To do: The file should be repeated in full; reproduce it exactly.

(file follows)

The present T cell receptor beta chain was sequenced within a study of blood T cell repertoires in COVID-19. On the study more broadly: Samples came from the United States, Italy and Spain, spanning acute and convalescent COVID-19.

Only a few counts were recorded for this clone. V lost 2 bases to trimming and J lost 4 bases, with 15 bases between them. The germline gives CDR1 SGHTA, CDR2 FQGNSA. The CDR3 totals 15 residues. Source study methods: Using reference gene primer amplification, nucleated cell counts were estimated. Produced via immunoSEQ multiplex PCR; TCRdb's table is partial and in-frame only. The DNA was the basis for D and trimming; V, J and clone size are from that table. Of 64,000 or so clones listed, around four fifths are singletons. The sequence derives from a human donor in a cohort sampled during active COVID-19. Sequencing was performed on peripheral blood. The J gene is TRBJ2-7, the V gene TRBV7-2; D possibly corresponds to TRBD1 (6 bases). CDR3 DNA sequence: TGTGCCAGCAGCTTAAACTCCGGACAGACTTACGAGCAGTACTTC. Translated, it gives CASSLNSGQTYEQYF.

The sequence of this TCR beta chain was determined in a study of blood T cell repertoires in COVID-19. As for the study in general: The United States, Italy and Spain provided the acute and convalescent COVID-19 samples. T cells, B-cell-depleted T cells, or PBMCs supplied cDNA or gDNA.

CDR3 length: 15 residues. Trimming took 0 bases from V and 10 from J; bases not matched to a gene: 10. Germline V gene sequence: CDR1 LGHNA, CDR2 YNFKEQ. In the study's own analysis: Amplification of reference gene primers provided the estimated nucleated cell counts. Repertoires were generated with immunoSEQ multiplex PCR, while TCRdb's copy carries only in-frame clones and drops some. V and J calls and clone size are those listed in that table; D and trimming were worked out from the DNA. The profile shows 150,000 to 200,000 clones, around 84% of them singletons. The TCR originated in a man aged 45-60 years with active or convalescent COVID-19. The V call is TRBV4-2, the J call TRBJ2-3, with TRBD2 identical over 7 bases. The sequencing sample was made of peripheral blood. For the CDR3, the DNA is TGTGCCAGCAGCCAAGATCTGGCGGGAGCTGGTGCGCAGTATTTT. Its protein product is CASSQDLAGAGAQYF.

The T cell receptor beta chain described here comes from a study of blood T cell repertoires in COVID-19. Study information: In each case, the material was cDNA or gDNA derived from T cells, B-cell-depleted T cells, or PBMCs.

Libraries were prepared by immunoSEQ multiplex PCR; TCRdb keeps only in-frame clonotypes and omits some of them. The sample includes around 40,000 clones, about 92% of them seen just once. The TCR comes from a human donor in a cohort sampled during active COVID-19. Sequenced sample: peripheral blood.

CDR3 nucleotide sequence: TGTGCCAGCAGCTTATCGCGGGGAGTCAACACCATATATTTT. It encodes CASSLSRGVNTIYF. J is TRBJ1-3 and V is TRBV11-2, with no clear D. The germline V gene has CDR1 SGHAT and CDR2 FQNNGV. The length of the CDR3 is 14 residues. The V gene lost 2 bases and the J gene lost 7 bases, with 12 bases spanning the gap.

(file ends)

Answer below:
The present T cell receptor beta chain was sequenced within a study of blood T cell repertoires in COVID-19. On the study more broadly: Samples came from the United States, Italy and Spain, spanning acute and convalescent COVID-19.

Only a few counts were recorded for this clone. V lost 2 bases to trimming and J lost 4 bases, with 15 bases between them. The germline gives CDR1 SGHTA, CDR2 FQGNSA. The CDR3 totals 15 residues. Source study methods: Using reference gene primer amplification, nucleated cell counts were estimated. Produced via immunoSEQ multiplex PCR; TCRdb's table is partial and in-frame only. The DNA was the basis for D and trimming; V, J and clone size are from that table. Of 64,000 or so clones listed, around four fifths are singletons. The sequence derives from a human donor in a cohort sampled during active COVID-19. Sequencing was performed on peripheral blood. The J gene is TRBJ2-7, the V gene TRBV7-2; D possibly corresponds to TRBD1 (6 bases). CDR3 DNA sequence: TGTGCCAGCAGCTTAAACTCCGGACAGACTTACGAGCAGTACTTC. Translated, it gives CASSLNSGQTYEQYF.

The sequence of this TCR beta chain was determined in a study of blood T cell repertoires in COVID-19. As for the study in general: The United States, Italy and Spain provided the acute and convalescent COVID-19 samples. T cells, B-cell-depleted T cells, or PBMCs supplied cDNA or gDNA.

CDR3 length: 15 residues. Trimming took 0 bases from V and 10 from J; bases not matched to a gene: 10. Germline V gene sequence: CDR1 LGHNA, CDR2 YNFKEQ. In the study's own analysis: Amplification of reference gene primers provided the estimated nucleated cell counts. Repertoires were generated with immunoSEQ multiplex PCR, while TCRdb's copy carries only in-frame clones and drops some. V and J calls and clone size are those listed in that table; D and trimming were worked out from the DNA. The profile shows 150,000 to 200,000 clones, around 84% of them singletons. The TCR originated in a man aged 45-60 years with active or convalescent COVID-19. The V call is TRBV4-2, the J call TRBJ2-3, with TRBD2 identical over 7 bases. The sequencing sample was made of peripheral blood. For the CDR3, the DNA is TGTGCCAGCAGCCAAGATCTGGCGGGAGCTGGTGCGCAGTATTTT. Its protein product is CASSQDLAGAGAQYF.

The T cell receptor beta chain described here comes from a study of blood T cell repertoires in COVID-19. Study information: In each case, the material was cDNA or gDNA derived from T cells, B-cell-depleted T cells, or PBMCs.

Libraries were prepared by immunoSEQ multiplex PCR; TCRdb keeps only in-frame clonotypes and omits some of them. The sample includes around 40,000 clones, about 92% of them seen just once. The TCR comes from a human donor in a cohort sampled during active COVID-19. Sequenced sample: peripheral blood.

CDR3 nucleotide sequence: TGTGCCAGCAGCTTATCGCGGGGAGTCAACACCATATATTTT. It encodes CASSLSRGVNTIYF. J is TRBJ1-3 and V is TRBV11-2, with no clear D. The germline V gene has CDR1 SGHAT and CDR2 FQNNGV. The length of the CDR3 is 14 residues. The V gene lost 2 bases and the J gene lost 7 bases, with 12 bases spanning the gap.